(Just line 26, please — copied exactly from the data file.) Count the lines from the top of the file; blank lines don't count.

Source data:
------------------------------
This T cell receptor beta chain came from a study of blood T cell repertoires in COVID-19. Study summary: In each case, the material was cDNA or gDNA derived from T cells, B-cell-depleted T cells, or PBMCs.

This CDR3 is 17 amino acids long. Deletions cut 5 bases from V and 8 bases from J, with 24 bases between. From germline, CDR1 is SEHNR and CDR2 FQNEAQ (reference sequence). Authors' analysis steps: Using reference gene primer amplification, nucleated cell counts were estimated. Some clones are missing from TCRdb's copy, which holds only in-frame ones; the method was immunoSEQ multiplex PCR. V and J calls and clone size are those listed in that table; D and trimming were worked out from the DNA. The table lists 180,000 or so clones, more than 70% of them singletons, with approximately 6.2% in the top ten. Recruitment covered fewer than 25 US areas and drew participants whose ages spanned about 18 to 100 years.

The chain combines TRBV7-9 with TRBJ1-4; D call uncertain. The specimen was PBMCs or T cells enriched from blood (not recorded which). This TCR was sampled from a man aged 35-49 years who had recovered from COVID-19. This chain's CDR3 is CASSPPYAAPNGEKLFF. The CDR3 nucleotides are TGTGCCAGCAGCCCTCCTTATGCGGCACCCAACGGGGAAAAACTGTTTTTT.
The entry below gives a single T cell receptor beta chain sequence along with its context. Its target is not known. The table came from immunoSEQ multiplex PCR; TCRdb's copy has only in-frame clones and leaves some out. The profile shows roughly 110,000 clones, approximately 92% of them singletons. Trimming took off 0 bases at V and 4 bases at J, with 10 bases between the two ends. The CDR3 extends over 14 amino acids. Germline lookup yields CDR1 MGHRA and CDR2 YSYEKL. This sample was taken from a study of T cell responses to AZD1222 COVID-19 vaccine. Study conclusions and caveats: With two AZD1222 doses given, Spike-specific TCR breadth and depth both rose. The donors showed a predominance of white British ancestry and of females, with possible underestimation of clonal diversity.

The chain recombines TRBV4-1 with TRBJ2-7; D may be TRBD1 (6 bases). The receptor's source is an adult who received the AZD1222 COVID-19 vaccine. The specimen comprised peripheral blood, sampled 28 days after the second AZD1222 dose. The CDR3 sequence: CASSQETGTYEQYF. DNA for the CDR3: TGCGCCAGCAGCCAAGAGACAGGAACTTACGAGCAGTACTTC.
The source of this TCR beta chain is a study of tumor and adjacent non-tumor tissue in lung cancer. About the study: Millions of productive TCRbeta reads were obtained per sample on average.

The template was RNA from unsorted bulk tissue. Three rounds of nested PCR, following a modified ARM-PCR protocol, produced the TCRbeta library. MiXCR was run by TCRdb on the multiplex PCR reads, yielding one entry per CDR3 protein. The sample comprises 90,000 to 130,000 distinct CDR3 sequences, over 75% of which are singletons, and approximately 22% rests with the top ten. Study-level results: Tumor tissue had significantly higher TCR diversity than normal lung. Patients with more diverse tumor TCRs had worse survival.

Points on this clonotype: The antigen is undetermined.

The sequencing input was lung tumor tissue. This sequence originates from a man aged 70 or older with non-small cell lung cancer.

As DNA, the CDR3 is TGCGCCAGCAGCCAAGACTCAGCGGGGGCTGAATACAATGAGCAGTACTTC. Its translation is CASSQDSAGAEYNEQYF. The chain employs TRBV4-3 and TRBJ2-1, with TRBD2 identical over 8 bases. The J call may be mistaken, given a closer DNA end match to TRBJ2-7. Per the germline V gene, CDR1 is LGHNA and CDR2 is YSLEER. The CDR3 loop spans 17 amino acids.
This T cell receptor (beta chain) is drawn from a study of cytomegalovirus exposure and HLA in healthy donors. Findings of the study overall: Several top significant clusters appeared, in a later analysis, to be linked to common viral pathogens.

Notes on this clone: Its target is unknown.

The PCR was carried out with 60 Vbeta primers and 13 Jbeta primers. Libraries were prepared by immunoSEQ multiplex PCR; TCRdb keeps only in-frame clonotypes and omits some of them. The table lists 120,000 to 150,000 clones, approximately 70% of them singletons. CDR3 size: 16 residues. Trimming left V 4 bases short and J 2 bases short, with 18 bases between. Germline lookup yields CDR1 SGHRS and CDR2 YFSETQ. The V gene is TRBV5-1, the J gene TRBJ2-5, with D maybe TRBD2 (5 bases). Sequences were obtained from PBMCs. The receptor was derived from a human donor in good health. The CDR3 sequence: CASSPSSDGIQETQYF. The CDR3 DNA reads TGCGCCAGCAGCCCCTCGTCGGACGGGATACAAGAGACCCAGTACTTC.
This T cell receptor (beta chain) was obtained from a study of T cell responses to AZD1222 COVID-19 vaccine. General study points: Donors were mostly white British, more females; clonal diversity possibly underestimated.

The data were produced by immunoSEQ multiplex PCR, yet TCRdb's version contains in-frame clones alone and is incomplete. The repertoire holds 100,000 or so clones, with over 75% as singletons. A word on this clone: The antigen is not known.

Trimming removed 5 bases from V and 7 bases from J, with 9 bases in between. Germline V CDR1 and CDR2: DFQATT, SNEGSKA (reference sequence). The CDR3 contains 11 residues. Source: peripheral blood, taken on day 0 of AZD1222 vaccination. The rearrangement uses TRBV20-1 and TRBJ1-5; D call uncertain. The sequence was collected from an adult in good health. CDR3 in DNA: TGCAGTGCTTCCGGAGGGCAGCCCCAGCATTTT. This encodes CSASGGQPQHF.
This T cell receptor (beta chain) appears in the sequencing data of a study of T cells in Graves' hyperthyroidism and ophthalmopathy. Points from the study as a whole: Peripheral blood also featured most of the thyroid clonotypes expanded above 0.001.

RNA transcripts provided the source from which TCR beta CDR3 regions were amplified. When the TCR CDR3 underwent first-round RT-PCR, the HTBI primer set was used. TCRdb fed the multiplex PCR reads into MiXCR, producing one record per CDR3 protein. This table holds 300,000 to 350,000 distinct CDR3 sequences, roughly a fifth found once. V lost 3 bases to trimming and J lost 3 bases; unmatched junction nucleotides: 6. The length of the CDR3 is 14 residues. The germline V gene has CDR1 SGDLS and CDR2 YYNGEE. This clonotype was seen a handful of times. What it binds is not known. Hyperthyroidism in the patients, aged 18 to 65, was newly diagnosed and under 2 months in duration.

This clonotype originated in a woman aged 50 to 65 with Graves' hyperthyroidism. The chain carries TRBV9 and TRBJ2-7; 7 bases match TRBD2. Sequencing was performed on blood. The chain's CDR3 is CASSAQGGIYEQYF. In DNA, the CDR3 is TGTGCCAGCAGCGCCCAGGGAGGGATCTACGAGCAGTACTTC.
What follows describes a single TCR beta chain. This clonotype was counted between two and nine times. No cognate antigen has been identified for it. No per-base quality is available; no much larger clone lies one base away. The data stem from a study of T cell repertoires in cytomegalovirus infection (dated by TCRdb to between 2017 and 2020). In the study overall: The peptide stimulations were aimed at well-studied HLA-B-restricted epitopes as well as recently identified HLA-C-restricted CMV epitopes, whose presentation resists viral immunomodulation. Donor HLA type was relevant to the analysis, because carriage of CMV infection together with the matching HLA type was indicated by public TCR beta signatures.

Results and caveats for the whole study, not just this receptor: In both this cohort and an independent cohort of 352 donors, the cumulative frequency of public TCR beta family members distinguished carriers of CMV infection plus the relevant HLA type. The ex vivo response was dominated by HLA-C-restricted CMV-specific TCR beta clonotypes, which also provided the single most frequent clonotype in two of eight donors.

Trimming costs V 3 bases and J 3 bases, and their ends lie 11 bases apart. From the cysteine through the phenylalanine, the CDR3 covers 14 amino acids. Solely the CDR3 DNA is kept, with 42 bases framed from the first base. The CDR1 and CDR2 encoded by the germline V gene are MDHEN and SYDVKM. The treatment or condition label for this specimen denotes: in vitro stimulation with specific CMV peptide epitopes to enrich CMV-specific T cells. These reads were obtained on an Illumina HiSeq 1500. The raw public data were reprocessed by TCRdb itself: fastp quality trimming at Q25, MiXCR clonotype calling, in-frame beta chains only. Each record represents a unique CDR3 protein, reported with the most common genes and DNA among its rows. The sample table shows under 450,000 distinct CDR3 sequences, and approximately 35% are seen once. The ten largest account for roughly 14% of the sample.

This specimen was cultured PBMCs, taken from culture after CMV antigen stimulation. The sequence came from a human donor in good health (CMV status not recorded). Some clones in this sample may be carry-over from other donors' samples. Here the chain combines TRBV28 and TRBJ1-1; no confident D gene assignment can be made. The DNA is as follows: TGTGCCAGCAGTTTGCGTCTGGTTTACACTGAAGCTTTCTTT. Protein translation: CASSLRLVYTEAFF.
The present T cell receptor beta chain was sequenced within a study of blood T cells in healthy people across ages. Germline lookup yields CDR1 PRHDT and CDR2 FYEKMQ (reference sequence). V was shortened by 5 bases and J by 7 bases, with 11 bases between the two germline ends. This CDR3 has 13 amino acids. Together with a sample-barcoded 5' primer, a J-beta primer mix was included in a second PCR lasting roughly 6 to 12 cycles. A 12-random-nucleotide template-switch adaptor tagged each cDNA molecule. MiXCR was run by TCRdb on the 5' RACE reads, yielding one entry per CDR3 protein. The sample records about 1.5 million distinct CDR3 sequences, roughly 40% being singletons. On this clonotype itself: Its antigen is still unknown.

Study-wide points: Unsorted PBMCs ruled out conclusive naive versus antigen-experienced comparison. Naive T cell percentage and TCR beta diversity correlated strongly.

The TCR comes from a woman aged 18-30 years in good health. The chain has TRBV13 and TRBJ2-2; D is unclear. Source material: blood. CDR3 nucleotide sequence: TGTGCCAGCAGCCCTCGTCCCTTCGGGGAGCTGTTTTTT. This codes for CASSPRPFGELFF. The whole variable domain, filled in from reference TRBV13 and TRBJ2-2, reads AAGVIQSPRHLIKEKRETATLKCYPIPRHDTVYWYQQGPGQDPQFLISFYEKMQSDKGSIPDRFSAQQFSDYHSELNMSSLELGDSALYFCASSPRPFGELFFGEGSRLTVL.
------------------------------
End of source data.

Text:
The TCR comes from a woman aged 18-30 years in good health. The chain has TRBV13 and TRBJ2-2; D is unclear. Source material: blood. CDR3 nucleotide sequence: TGTGCCAGCAGCCCTCGTCCCTTCGGGGAGCTGTTTTTT. This codes for CASSPRPFGELFF. The whole variable domain, filled in from reference TRBV13 and TRBJ2-2, reads AAGVIQSPRHLIKEKRETATLKCYPIPRHDTVYWYQQGPGQDPQFLISFYEKMQSDKGSIPDRFSAQQFSDYHSELNMSSLELGDSALYFCASSPRPFGELFFGEGSRLTVL.